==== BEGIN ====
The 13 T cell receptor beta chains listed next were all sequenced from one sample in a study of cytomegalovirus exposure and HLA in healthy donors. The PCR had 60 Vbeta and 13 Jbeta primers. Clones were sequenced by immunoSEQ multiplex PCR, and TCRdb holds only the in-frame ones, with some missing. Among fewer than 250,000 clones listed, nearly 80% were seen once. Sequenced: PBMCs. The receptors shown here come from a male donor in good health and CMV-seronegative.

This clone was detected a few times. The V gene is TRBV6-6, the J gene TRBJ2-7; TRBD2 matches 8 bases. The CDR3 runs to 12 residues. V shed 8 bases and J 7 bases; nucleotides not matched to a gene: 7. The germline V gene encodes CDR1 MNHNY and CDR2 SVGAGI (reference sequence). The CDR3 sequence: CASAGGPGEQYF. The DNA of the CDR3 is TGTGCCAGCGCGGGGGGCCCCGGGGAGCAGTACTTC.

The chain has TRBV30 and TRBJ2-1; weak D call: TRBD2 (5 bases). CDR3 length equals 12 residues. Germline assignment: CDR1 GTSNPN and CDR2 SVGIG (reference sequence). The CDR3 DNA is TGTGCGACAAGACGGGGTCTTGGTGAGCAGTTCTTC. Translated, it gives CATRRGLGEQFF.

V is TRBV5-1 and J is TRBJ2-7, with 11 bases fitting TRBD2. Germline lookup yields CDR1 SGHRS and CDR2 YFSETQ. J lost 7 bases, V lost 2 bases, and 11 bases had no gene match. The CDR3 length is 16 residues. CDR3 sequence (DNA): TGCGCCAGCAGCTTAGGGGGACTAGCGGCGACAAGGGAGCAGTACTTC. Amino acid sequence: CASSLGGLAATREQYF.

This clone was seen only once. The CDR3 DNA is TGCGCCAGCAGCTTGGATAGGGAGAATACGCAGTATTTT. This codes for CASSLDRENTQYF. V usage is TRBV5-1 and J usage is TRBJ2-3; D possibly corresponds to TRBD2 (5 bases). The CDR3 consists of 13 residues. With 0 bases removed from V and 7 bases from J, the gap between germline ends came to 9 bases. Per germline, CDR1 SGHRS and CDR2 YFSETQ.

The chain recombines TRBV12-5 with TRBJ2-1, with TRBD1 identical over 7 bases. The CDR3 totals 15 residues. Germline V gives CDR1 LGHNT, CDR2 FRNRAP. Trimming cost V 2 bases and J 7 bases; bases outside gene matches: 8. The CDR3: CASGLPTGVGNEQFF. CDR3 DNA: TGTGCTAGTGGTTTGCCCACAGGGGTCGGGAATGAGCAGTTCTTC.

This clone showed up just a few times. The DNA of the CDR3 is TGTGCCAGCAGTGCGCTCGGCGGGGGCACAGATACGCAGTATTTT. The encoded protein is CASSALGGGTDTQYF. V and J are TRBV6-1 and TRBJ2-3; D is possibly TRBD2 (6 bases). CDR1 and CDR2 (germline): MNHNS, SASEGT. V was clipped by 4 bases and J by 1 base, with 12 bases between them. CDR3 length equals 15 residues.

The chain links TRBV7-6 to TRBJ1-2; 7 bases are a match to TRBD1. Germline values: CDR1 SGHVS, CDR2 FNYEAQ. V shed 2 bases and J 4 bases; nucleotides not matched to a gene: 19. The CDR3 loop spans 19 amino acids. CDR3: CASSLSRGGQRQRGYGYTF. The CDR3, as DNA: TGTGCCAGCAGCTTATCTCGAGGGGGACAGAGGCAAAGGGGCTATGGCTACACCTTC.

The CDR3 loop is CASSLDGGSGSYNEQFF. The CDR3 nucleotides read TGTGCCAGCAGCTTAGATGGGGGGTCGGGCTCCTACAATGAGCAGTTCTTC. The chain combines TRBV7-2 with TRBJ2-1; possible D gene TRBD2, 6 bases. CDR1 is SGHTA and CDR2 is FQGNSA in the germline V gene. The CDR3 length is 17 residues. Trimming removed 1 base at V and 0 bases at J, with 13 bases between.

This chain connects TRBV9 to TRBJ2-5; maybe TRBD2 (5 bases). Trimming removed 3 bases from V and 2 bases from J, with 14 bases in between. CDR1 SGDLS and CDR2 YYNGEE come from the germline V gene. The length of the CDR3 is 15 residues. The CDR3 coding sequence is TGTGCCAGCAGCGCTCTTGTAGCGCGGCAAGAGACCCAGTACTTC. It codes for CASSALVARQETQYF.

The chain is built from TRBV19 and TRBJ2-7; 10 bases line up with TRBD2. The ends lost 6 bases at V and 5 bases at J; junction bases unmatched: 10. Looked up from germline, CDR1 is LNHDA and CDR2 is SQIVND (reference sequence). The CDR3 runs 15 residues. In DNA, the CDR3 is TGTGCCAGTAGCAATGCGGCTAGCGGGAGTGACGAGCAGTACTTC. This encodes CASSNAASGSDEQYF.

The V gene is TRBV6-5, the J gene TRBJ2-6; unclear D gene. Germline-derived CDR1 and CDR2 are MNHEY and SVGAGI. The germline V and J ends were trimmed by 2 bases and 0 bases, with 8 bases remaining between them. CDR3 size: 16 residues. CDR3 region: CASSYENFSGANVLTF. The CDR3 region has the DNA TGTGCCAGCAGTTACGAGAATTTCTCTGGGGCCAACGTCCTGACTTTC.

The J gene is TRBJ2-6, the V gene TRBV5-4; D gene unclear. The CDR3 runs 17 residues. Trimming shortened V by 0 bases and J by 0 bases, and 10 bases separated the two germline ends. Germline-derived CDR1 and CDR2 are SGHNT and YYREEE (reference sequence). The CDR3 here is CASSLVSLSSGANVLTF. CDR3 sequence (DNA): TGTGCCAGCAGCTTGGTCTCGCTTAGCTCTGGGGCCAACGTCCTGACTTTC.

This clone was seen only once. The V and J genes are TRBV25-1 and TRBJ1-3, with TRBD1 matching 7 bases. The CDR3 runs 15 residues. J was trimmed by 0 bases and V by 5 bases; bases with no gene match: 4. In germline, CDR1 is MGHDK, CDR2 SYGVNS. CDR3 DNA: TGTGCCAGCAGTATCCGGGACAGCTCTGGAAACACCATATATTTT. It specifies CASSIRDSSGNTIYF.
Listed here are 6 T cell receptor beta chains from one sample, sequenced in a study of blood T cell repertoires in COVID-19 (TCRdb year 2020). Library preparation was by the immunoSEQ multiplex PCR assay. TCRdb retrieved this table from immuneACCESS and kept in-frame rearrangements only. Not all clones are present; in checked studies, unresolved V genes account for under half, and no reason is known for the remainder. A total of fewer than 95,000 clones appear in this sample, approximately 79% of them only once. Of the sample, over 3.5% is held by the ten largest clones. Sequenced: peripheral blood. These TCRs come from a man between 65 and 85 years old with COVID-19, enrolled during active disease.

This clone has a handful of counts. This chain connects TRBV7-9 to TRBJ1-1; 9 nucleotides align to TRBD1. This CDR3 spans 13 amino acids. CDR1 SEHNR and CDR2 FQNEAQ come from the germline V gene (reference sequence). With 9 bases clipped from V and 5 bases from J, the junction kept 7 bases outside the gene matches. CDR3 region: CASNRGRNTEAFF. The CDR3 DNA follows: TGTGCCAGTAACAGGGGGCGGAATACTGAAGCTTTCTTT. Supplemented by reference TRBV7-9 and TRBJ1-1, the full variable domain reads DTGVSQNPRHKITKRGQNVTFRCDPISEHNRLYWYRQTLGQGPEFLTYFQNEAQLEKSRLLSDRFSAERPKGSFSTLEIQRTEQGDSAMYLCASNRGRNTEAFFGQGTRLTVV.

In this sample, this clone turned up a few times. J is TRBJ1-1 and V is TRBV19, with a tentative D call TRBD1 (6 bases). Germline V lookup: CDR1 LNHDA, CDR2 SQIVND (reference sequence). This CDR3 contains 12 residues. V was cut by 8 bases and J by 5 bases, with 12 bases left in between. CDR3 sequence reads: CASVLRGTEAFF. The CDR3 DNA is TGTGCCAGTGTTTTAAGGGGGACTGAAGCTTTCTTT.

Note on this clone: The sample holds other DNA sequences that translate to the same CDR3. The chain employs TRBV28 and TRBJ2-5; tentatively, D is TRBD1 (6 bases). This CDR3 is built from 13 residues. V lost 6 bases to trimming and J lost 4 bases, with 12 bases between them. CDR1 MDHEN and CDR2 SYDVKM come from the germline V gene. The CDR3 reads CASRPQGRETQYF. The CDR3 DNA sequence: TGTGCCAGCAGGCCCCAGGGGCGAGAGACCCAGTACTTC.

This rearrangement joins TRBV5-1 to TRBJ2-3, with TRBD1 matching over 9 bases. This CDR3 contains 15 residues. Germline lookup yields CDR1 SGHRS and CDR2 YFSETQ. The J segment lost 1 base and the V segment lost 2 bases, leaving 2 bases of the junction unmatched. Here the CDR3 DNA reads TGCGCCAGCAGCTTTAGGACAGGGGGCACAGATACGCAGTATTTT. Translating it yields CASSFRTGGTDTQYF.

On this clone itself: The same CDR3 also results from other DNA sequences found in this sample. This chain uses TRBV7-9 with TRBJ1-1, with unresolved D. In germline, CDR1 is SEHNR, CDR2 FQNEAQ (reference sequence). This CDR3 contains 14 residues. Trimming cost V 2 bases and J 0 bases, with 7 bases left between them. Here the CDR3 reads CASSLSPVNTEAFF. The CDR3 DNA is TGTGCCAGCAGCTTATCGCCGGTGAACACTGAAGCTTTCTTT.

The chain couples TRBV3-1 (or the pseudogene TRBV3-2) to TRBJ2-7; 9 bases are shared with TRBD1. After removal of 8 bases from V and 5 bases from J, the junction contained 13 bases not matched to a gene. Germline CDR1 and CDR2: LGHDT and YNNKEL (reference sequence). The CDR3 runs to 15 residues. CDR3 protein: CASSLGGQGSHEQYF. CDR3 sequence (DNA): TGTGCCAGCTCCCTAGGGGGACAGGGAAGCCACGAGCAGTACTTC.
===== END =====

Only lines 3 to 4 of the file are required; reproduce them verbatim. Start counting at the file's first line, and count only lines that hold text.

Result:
The chain has TRBV30 and TRBJ2-1; weak D call: TRBD2 (5 bases). CDR3 length equals 12 residues. Germline assignment: CDR1 GTSNPN and CDR2 SVGIG (reference sequence). The CDR3 DNA is TGTGCGACAAGACGGGGTCTTGGTGAGCAGTTCTTC. Translated, it gives CATRRGLGEQFF.

V is TRBV5-1 and J is TRBJ2-7, with 11 bases fitting TRBD2. Germline lookup yields CDR1 SGHRS and CDR2 YFSETQ. J lost 7 bases, V lost 2 bases, and 11 bases had no gene match. The CDR3 length is 16 residues. CDR3 sequence (DNA): TGCGCCAGCAGCTTAGGGGGACTAGCGGCGACAAGGGAGCAGTACTTC. Amino acid sequence: CASSLGGLAATREQYF.